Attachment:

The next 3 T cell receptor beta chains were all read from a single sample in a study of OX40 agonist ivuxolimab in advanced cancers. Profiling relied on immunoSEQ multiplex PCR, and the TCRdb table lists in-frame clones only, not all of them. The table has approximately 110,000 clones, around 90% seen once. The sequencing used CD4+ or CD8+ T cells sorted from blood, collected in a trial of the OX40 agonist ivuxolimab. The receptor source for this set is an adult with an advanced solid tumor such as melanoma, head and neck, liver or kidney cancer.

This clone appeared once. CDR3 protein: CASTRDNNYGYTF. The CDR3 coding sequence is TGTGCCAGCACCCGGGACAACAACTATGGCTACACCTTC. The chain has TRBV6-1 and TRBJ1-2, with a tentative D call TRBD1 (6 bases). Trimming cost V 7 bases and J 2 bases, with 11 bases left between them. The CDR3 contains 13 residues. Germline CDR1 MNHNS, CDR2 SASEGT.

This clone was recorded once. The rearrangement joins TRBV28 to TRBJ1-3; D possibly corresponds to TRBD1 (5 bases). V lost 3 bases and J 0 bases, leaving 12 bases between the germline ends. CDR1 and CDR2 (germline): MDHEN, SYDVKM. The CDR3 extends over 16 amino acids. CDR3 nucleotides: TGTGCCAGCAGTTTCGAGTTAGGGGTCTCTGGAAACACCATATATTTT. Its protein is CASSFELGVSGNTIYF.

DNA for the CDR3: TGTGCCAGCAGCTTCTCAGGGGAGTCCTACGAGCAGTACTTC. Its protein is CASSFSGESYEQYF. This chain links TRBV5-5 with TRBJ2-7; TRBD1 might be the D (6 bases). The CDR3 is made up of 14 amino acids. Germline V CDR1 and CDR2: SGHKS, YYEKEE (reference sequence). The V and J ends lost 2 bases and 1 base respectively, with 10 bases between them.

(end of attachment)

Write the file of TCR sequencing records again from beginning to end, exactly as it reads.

The next 3 T cell receptor beta chains were all read from a single sample in a study of OX40 agonist ivuxolimab in advanced cancers. Profiling relied on immunoSEQ multiplex PCR, and the TCRdb table lists in-frame clones only, not all of them. The table has approximately 110,000 clones, around 90% seen once. The sequencing used CD4+ or CD8+ T cells sorted from blood, collected in a trial of the OX40 agonist ivuxolimab. The receptor source for this set is an adult with an advanced solid tumor such as melanoma, head and neck, liver or kidney cancer.

This clone appeared once. CDR3 protein: CASTRDNNYGYTF. The CDR3 coding sequence is TGTGCCAGCACCCGGGACAACAACTATGGCTACACCTTC. The chain has TRBV6-1 and TRBJ1-2, with a tentative D call TRBD1 (6 bases). Trimming cost V 7 bases and J 2 bases, with 11 bases left between them. The CDR3 contains 13 residues. Germline CDR1 MNHNS, CDR2 SASEGT.

This clone was recorded once. The rearrangement joins TRBV28 to TRBJ1-3; D possibly corresponds to TRBD1 (5 bases). V lost 3 bases and J 0 bases, leaving 12 bases between the germline ends. CDR1 and CDR2 (germline): MDHEN, SYDVKM. The CDR3 extends over 16 amino acids. CDR3 nucleotides: TGTGCCAGCAGTTTCGAGTTAGGGGTCTCTGGAAACACCATATATTTT. Its protein is CASSFELGVSGNTIYF.

DNA for the CDR3: TGTGCCAGCAGCTTCTCAGGGGAGTCCTACGAGCAGTACTTC. Its protein is CASSFSGESYEQYF. This chain links TRBV5-5 with TRBJ2-7; TRBD1 might be the D (6 bases). The CDR3 is made up of 14 amino acids. Germline V CDR1 and CDR2: SGHKS, YYEKEE (reference sequence). The V and J ends lost 2 bases and 1 base respectively, with 10 bases between them.